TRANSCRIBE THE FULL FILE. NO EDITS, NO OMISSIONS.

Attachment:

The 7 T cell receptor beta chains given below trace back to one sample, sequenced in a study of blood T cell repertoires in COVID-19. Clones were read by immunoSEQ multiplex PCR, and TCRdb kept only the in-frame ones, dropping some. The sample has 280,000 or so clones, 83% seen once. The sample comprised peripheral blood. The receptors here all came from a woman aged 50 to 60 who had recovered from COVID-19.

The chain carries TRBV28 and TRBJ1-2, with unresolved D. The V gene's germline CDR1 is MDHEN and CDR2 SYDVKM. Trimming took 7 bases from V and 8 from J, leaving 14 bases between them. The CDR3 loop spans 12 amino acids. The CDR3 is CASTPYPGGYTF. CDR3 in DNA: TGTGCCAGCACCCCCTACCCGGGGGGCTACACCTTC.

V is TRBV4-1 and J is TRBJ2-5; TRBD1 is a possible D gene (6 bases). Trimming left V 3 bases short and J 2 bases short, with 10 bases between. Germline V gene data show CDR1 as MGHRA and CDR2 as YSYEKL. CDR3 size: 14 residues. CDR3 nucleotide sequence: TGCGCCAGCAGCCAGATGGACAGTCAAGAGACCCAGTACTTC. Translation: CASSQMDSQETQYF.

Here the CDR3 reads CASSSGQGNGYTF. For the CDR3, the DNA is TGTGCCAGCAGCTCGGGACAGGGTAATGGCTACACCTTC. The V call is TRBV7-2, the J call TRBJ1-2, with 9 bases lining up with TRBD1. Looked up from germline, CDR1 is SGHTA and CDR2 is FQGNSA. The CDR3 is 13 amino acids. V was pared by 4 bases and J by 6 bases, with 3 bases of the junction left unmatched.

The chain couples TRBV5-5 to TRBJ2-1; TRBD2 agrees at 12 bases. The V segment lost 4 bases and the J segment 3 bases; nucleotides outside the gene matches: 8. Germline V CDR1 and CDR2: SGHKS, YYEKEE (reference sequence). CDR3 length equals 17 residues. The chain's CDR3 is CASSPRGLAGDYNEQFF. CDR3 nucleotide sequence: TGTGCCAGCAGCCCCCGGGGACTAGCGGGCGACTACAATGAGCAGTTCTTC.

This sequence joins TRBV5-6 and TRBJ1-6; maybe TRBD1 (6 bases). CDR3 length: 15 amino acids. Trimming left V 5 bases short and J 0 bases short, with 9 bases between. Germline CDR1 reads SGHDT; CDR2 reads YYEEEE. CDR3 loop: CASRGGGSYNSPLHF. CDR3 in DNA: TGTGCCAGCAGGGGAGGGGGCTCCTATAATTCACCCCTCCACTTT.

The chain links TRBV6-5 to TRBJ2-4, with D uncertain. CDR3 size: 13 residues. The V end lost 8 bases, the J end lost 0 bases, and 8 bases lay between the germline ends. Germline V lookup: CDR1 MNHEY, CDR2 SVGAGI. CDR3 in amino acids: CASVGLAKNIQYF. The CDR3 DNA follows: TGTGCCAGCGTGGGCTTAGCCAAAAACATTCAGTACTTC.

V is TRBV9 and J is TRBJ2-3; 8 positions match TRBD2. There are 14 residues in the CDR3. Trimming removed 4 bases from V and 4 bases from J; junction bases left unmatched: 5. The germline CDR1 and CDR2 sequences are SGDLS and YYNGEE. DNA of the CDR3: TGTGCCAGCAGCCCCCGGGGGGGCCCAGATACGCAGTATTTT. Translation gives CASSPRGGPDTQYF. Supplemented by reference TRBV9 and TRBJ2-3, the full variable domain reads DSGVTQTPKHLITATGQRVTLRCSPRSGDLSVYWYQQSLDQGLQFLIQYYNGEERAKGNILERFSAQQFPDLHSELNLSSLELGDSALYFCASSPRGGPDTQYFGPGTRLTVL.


The 7 T cell receptor beta chains given below trace back to one sample, sequenced in a study of blood T cell repertoires in COVID-19. Clones were read by immunoSEQ multiplex PCR, and TCRdb kept only the in-frame ones, dropping some. The sample has 280,000 or so clones, 83% seen once. The sample comprised peripheral blood. The receptors here all came from a woman aged 50 to 60 who had recovered from COVID-19.

The chain carries TRBV28 and TRBJ1-2, with unresolved D. The V gene's germline CDR1 is MDHEN and CDR2 SYDVKM. Trimming took 7 bases from V and 8 from J, leaving 14 bases between them. The CDR3 loop spans 12 amino acids. The CDR3 is CASTPYPGGYTF. CDR3 in DNA: TGTGCCAGCACCCCCTACCCGGGGGGCTACACCTTC.

V is TRBV4-1 and J is TRBJ2-5; TRBD1 is a possible D gene (6 bases). Trimming left V 3 bases short and J 2 bases short, with 10 bases between. Germline V gene data show CDR1 as MGHRA and CDR2 as YSYEKL. CDR3 size: 14 residues. CDR3 nucleotide sequence: TGCGCCAGCAGCCAGATGGACAGTCAAGAGACCCAGTACTTC. Translation: CASSQMDSQETQYF.

Here the CDR3 reads CASSSGQGNGYTF. For the CDR3, the DNA is TGTGCCAGCAGCTCGGGACAGGGTAATGGCTACACCTTC. The V call is TRBV7-2, the J call TRBJ1-2, with 9 bases lining up with TRBD1. Looked up from germline, CDR1 is SGHTA and CDR2 is FQGNSA. The CDR3 is 13 amino acids. V was pared by 4 bases and J by 6 bases, with 3 bases of the junction left unmatched.

The chain couples TRBV5-5 to TRBJ2-1; TRBD2 agrees at 12 bases. The V segment lost 4 bases and the J segment 3 bases; nucleotides outside the gene matches: 8. Germline V CDR1 and CDR2: SGHKS, YYEKEE (reference sequence). CDR3 length equals 17 residues. The chain's CDR3 is CASSPRGLAGDYNEQFF. CDR3 nucleotide sequence: TGTGCCAGCAGCCCCCGGGGACTAGCGGGCGACTACAATGAGCAGTTCTTC.

This sequence joins TRBV5-6 and TRBJ1-6; maybe TRBD1 (6 bases). CDR3 length: 15 amino acids. Trimming left V 5 bases short and J 0 bases short, with 9 bases between. Germline CDR1 reads SGHDT; CDR2 reads YYEEEE. CDR3 loop: CASRGGGSYNSPLHF. CDR3 in DNA: TGTGCCAGCAGGGGAGGGGGCTCCTATAATTCACCCCTCCACTTT.

The chain links TRBV6-5 to TRBJ2-4, with D uncertain. CDR3 size: 13 residues. The V end lost 8 bases, the J end lost 0 bases, and 8 bases lay between the germline ends. Germline V lookup: CDR1 MNHEY, CDR2 SVGAGI. CDR3 in amino acids: CASVGLAKNIQYF. The CDR3 DNA follows: TGTGCCAGCGTGGGCTTAGCCAAAAACATTCAGTACTTC.

V is TRBV9 and J is TRBJ2-3; 8 positions match TRBD2. There are 14 residues in the CDR3. Trimming removed 4 bases from V and 4 bases from J; junction bases left unmatched: 5. The germline CDR1 and CDR2 sequences are SGDLS and YYNGEE. DNA of the CDR3: TGTGCCAGCAGCCCCCGGGGGGGCCCAGATACGCAGTATTTT. Translation gives CASSPRGGPDTQYF. Supplemented by reference TRBV9 and TRBJ2-3, the full variable domain reads DSGVTQTPKHLITATGQRVTLRCSPRSGDLSVYWYQQSLDQGLQFLIQYYNGEERAKGNILERFSAQQFPDLHSELNLSSLELGDSALYFCASSPRGGPDTQYFGPGTRLTVL.